“I don’t wanna go to bed yet!” Your child protests while clicking on the next YouTube video. You glare silently at the newest rendition of Baby Shark (when are you ever going to hear the last of that song?), painfully aware that the next morning will be another uphill struggle of getting your child out of bed and ready for school.
You’re frustrated but also worried. Is your child getting enough sleep? How much sleep does your child need to be at their best?
If your child has difficulty waking up on most mornings (and does so grumpily), this could be a sign that they are not getting sufficient rest for their age.
Another surprising sign that your child is lacking sleep? Hyperactivity. Tired children often wind up, displaying behaviours that may resemble symptoms of attention deficit-hyperactivity disorder (ADHD), and becoming more hyperactive later into the night. Parents may, therefore, have a harder time trying to get their restless (pun unintended) child to bed.
Ensuring that your child is well-rested has benefits that go beyond a great mood the next day. Children who have enough sleep each night have been found to have better memory, attention spans, mental and physical health, and quality of life. They also learn better and have healthier weights.
This means that if your child has insufficient sleep, there is much at stake too!
To help us get a sense of how much sleep your child may require to achieve these benefits, the National Sleep Foundation has proposed the following guidelines according to their two-year research study. These guidelines indicate a range of hours which your child will likely need to function their best during the day.
|Age Grou||Number of Hours|
|New Born (0 – 3 months)||14 – 17|
|Infant (4 – 11 months)||12 – 15|
|Toddler (1 – 2 years)||11 – 14|
|Pre-schooler (3 – 5 years)||10 – 13|
|School Aged (6 – 13 years)||9 – 11|
|Teen (14 – 17 years)||8 – 10|
However, every child has varying needs and it may therefore be helpful to monitor your child’s sleep by keeping a sleep diary. Take note of your child’s bedtime, how long it takes for them to fall asleep, and the time at which they awake. You may include notes on their sleep quality and whether they have difficulty getting out of bed each morning.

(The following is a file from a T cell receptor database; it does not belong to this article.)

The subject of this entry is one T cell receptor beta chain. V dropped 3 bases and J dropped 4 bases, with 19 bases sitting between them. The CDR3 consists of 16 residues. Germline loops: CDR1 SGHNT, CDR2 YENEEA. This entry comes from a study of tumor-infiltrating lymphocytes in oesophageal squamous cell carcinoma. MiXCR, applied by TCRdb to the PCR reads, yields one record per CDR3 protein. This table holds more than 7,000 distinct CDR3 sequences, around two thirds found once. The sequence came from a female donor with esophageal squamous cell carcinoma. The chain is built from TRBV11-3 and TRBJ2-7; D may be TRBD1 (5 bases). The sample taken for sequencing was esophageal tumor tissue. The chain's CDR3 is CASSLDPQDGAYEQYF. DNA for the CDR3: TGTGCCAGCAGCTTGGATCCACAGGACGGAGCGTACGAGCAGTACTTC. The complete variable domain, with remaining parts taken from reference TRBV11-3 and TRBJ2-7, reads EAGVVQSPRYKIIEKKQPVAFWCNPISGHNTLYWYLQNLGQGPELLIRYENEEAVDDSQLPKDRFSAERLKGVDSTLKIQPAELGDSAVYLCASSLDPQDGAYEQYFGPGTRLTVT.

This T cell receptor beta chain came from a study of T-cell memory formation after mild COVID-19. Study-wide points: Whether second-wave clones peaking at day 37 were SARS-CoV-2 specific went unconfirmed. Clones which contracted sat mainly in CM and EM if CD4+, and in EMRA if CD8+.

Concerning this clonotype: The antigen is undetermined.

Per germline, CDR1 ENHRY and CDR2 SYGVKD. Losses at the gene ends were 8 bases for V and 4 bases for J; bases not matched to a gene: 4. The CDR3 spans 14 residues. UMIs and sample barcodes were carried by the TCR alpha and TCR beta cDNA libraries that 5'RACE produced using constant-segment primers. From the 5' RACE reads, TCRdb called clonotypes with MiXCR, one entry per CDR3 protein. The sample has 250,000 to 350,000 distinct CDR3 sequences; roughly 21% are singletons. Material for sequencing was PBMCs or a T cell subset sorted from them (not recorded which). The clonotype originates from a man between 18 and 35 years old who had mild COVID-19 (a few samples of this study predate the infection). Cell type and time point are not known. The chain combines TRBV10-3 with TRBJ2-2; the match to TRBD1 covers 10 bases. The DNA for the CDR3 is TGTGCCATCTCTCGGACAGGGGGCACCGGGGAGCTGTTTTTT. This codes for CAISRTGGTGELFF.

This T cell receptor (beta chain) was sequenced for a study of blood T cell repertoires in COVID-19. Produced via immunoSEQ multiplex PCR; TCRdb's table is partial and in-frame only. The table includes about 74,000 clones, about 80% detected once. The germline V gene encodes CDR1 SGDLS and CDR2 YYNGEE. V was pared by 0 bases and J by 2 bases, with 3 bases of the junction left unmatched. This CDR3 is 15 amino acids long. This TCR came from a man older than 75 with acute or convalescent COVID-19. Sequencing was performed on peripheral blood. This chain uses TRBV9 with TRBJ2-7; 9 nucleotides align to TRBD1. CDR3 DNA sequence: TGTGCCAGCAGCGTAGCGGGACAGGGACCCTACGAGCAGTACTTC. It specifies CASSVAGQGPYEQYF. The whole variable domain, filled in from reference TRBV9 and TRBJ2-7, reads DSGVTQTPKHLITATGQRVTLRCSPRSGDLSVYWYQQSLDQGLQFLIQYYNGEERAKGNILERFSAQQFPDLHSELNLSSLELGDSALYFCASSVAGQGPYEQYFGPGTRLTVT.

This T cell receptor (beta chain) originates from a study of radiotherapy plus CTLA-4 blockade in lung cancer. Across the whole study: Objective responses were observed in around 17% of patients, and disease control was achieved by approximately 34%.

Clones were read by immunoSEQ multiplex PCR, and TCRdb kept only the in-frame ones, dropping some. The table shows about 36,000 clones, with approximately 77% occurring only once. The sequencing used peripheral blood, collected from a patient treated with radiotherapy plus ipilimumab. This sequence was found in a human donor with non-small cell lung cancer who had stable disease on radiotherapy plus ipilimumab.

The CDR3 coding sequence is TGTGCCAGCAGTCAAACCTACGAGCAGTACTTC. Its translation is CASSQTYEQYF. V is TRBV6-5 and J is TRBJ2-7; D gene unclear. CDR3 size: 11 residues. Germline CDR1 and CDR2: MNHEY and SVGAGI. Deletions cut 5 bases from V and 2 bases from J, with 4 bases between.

Once you’ve done so consistently, it’s time to be Sherlock Holmes (or, search for Blue’s Clues)! Look out for patterns and use the information as a guide to determine if your child is getting enough sleep and how you can help them sleep better.
Poor sleep quality or frequent awakening during the night could indicate the possibility of conditions such as sleep apnea. Individuals with sleep apnea wake up multiple times a night as they have breathing difficulties, but they may not know about these nightly incidents. You should consult your paediatrician if you suspect that there may be an underlying condition that is affecting your child’s sleep.
If your child is of school-going age, make comparisons between the weekdays and the weekends. Should your child need to sleep in on weekends, it could be a sign that they are compensating for a sleep debt that they had accumulated through the week.
You may also notice differences in sleep patterns during the school term and during the summer vacations. For example, your child’s natural waking times during the break could differ from the timings at which they are required to awake during the term. This could mean that there is a mismatch between your child’s internal body clock and the sleeping schedule that is expected of them. You could help your child adjust this body clock over the summer break by first matching their timings, before introducing changes in small increments. Doing so will allow your child to get the right amount of quality sleep once the term comes around.
Improvements to your child’s sleep quality can also be brought about by simple changes such as incorporating a bedtime routine, keeping your child sufficiently active during the day, and ensuring that their sleeping environment is quiet and dark, with no distractions. It is advisable to find methods that work for both you and your child and to tailor these adjustments according to their needs. In no time, you’ll find your little one getting the recommended amount of sleep each night, waking up refreshed, and ready to take on a brand new day (hooray!). And of course, no more never-ending, late-night Baby Sharks on YouTube (double hooray!).
Brody, Jane E. Zombie Prevention: Your Child’s Sleep. 23 May 2011. Electronic. 12 December 2018. https://www.nytimes.com/2011/05/24/health/24brody.html
Krans, Brian. New Guidelines Show How Many Hours of Sleep a Child Needs. 13 June 2016. Electronic. 12 December 2018. https://www.healthline.com/health-news/new-guidelines-for-hours-of-sleep-child-needs#1
Ministry of Health – Manatū Hauora. Helping young children sleep better. 2018. Electronic. 12 December 2018. https://www.health.govt.nz/your-health/healthy-living/food-activity-and-sleep/sleeping/helping-young-children-sleep-better
National Sleep Foundation. How much sleep do babies and kids really need? 2018. Electronic. 12 December 2018. https://www.sleepfoundation.org/excessivesleepiness/content/how-much-sleep-do-babies-and-kids-need
National Sleep Foundation. How much sleep do we really need? 2018. Electronic. 12 December 2018. https://www.sleepfoundation.org/how-sleep-works/how-much-sleep-do-we-really-need